Saturday 14 July. The Citadel of Huy looms over where I’m parked so it was a short but steep walk to get to it, passing memorials on the way to some who’d died there, including some British and others aged about 21; they’d have been fighting a war at my children’s age. An ancient strategic site, it was rebuilt around 1820, but from 1940 to 1944 the German army used it as a prison. It stands as it was when recaptured. This is entirely appropriate, though unsettling. Views from the top were awesome. Drew me to thinking that you’re going to have a different perspective on war and peace when your country has been occupied, or you have a thousand years of history where other nations sought to own you. The EU flag is flown everywhere flags are flown. Intellectually, I have always got this aspect of the EU, but seeing the flag on a small war memorial really put the Union in perspective. Such a short time ago, Europe went to shit twice due, completely, to ineffective politics and politicians. While today’s UK politicians fetishise death and war, claiming everyone involved are ‘heroes’, it is their abject failure to make sound political decisions, and to have a politcal vision, that leads people to their death in war. Mainland Europe has a recalcitrant Russia on its east, just a drive away as Ukraine knows. The Brexit mentality assumes a massive buffer between the UK and conflict. It sees war as being ‘over there’, someone else’s problem. Our government and opposition are focussed on small disputes within their own houses and are not looking out the windows. Trump, Putin, the rise of nationalism, forced migration, Irish border issues, the loss of great collaborative projects and the pragmatism of 27 other countries who are happy to pick up everything the UK currently contributes to the EU are not priorities in their thinking.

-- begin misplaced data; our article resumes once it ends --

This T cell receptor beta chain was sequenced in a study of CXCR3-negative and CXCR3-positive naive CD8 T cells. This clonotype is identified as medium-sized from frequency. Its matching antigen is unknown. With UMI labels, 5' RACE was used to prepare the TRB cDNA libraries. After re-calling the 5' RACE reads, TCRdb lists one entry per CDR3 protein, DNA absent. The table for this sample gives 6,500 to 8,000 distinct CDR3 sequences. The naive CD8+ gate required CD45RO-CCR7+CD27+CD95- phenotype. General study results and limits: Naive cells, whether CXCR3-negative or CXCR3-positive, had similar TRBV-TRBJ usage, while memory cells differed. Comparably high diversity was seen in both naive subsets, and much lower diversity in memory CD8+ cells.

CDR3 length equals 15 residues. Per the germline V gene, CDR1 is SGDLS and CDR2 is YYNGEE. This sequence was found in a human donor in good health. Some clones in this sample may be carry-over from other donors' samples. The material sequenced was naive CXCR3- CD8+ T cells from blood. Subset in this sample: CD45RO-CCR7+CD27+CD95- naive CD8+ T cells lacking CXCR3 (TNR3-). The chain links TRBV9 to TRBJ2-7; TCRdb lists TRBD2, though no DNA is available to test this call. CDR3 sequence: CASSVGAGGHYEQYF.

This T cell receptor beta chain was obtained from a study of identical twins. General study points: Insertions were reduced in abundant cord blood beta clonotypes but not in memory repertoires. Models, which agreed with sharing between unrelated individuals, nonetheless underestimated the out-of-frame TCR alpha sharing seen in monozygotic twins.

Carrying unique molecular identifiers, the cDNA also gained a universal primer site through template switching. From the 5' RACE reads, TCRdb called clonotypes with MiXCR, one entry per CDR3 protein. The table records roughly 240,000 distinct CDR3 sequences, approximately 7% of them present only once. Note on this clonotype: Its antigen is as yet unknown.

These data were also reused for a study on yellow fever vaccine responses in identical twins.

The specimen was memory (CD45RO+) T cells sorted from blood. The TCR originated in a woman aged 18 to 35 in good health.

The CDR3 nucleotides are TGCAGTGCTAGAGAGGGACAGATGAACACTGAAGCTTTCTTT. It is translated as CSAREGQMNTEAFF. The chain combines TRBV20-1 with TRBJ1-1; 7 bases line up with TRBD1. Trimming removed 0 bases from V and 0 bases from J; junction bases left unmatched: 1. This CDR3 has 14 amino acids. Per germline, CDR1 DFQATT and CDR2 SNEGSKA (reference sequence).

Every year we have a Holocaust Day, a Rememberance Day, but it’s smart frocks and ceremony and doesn’t imbue political thinking. Why is there now an armed forces day? Why is the country meant to mark those we send to kill people? It’s a slight of hand to hide the political guilt that people’s family members are sent to die, or are maimed horribly.
Never again! At memorials those words are always uttered, but history shows there’s always a next time. The last two world wars happened in enlightened times and now there are pans of oil bubbling away that could spill onto flames at any moment. Meanwhile, the UK government are looking to their political self interests. Edmund Burke said, “The only thing necessary for the triumph of evil is for good men to do nothing.” We do not even have the good men and women.
In these times we need to reach out hands, not turn our backs. Rant over, without apology.
After leaving the Citadel I followed my nose, discovering museums, art centres, historical buildings and a very pleasant town. So pleased it was at the point of the pin put in the map. Feeling like the only Brit in Huy I decided to watch England play Belgium in my local bar. Good fun, being ribbed by the locals. They were all very sypathetic after the match and hoping I’d enjoy the rest of the weekend. I will, because I’ll stay another day.
There are cycle routes along the river so I plan to see where they lead and, even though I don’t like football, I may watch the final in my local tomorrow and extend the entente cordiale.